Death and Dreams

July 29, 2010

I remember very clearly working a dream with my analyst when I lived in Los Angeles. In it I had walked up to a person in the dream and just shot him in the head (not someone I knew in real life). I sheepishly confessed the dream, thinking it was some kind of murderous violence latent in me that we’d have to discover together. It was simple and clear to her, and made enormous sense when she talked me through it. The character in the dream represented an attitude that no longer served me. She called my shooting him in the head “efficient.” A clean way of discarding a no longer useful or helpful attitude. Oh. I got it. Death in dreams, and the Death card in the Tarot I have since come to discover through my work with it, are very different from how we think about and experience death in waking life.

Today I worked with my current dream analyst on another shooting in the head dream. Even though I should know better, I was fretting about the dream. But he saw the beauty of it very quickly. It represented an old idea, part of a collective concept of how things “should” go, that I was just getting rid of. In the dream it was “me” who was being shot, and I was saying the word “God” as I was being murdered. I have always remembered that Gandhi said that word as his assassin approached him with the gun so that he could die with the word God on his lips. My dream analyst helped me to see that what was dying needed to go to “God”, an old concept no longer serving me. Whew.

Maybe all death is really like death in dreams and tarot. A good thing. My little dog seems to be facing death and I’m often terrified. I don’t want to let go of anyone I love dearly. Reworking the whole concept right now might be a good thing.

Dionysus and Death

May 31, 2010

On Memorial Day I have often visited the graves of those I have loved, and, while living in Los Angeles, walked the Labyrinth at Forest Lawn, a large and exquisitely landscaped cemetery located over the hills of Los Angeles. Here in North Carolina I don’t have graves to visit that are personal to me, so my observances have mostly been in the home with prayers and altars dedicated to ancestors of mine and of those I am grateful to.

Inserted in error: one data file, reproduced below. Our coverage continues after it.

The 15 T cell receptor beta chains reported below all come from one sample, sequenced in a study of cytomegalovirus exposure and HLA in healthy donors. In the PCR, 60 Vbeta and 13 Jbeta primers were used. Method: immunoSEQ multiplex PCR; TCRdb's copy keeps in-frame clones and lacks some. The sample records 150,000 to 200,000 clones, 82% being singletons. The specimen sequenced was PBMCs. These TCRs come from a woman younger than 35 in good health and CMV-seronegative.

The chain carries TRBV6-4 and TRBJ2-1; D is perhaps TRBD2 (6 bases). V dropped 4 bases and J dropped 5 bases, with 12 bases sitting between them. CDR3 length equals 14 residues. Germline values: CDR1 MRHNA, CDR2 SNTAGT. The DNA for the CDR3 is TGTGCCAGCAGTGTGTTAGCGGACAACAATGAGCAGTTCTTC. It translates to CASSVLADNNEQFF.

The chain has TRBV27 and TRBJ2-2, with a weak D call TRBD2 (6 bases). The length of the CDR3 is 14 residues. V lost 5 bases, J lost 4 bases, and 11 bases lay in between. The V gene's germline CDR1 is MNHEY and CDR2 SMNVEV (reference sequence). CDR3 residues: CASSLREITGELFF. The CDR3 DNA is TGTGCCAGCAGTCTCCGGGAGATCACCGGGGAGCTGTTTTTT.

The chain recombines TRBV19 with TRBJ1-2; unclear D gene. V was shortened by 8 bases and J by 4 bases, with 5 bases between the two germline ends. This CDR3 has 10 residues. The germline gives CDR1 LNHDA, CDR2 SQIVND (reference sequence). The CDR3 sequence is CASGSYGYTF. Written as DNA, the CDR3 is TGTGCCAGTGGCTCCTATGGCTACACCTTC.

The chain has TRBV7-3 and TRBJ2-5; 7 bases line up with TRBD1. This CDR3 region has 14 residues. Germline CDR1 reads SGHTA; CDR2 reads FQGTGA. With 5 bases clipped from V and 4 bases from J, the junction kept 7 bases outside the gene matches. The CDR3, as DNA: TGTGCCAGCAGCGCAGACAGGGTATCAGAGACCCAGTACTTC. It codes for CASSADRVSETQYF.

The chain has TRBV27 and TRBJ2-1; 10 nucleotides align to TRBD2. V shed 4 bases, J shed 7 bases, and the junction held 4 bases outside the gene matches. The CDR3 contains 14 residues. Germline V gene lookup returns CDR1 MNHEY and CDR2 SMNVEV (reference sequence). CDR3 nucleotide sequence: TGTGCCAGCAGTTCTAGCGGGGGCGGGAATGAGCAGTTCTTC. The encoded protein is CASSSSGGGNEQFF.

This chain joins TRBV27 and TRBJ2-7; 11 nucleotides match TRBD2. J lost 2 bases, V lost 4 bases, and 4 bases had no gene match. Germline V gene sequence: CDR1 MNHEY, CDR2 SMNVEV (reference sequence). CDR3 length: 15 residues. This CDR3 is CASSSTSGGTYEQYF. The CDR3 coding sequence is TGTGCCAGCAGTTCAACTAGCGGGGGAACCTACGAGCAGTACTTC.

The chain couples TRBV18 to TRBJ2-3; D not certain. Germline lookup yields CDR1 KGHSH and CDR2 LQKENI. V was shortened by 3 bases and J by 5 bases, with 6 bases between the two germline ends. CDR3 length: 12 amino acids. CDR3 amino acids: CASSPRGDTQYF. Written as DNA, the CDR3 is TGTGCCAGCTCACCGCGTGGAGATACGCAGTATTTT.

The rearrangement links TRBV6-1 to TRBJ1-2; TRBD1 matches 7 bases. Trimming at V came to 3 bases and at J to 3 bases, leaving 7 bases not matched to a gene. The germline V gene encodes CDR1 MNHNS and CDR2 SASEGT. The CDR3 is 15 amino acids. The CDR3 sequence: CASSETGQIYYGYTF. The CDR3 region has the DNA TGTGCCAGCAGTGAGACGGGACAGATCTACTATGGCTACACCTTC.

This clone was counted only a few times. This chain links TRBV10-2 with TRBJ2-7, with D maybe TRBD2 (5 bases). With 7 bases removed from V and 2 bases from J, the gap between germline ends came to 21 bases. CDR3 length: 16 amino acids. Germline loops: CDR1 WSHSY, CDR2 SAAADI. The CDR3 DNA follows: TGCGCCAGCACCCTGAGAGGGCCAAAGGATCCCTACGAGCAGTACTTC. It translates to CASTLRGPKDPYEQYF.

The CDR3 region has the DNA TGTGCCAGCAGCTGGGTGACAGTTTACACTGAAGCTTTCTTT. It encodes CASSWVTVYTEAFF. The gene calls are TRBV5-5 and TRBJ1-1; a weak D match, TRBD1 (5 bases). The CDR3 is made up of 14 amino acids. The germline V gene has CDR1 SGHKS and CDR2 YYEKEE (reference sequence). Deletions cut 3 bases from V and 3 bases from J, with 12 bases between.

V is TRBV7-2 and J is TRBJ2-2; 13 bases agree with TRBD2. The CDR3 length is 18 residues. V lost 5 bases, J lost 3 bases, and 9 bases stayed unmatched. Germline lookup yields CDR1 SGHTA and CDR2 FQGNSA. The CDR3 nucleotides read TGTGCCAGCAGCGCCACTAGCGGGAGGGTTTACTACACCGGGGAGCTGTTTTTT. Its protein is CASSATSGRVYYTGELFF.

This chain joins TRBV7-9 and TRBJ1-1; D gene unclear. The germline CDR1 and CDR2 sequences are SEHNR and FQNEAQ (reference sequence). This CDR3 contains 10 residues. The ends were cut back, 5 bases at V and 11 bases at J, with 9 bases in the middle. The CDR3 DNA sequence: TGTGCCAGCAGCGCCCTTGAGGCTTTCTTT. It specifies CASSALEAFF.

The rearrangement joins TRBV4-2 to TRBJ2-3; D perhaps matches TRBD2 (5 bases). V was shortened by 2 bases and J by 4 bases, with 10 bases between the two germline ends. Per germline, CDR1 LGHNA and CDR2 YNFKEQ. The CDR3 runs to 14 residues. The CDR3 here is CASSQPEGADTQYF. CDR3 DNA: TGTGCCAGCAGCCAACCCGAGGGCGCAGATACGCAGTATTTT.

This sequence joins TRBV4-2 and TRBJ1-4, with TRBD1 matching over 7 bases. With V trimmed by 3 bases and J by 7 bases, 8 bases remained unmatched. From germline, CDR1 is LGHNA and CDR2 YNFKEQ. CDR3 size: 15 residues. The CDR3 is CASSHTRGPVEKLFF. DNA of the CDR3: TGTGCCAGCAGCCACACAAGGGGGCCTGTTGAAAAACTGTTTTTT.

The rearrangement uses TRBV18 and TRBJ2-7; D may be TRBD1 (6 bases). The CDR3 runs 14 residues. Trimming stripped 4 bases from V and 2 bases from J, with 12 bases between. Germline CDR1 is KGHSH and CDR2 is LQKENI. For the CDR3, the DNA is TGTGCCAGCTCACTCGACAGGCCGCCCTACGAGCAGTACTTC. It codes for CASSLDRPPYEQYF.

Tonight a friend in Asheville had a party that felt like a Dionysian ritual – an abundant banquet, with bottles of beautiful wine she provided, beauty and nature surrounding the location, and a friend brought CDs of really fun music so that after eating and drinking the wild spirit of abandonment to dance and play took over.

Driving home I remembered the sweet story told to me by a friend of my sister who lives in Austria. After one of their colleagues died, when visiting her grave they would take her favorite drink and imbibe it there to commune with her. Another friend of mine here in the mountains told me a similar story of sitting around the grave of a friend who had just died. His buddies took some beers and sat and drank them together with and in honor of him.

Dionysus is the god of wine and celebration, as well as a god who communes between the living and the dead. Tonight our Dionysian ritual seemed timely and appropriate to the occasion of Memorial Day. As I returned home I felt the spirits and the ancestors happy and well fed. I pour wine into the ground to honor their lives here on earth and the life they live wherever they are now.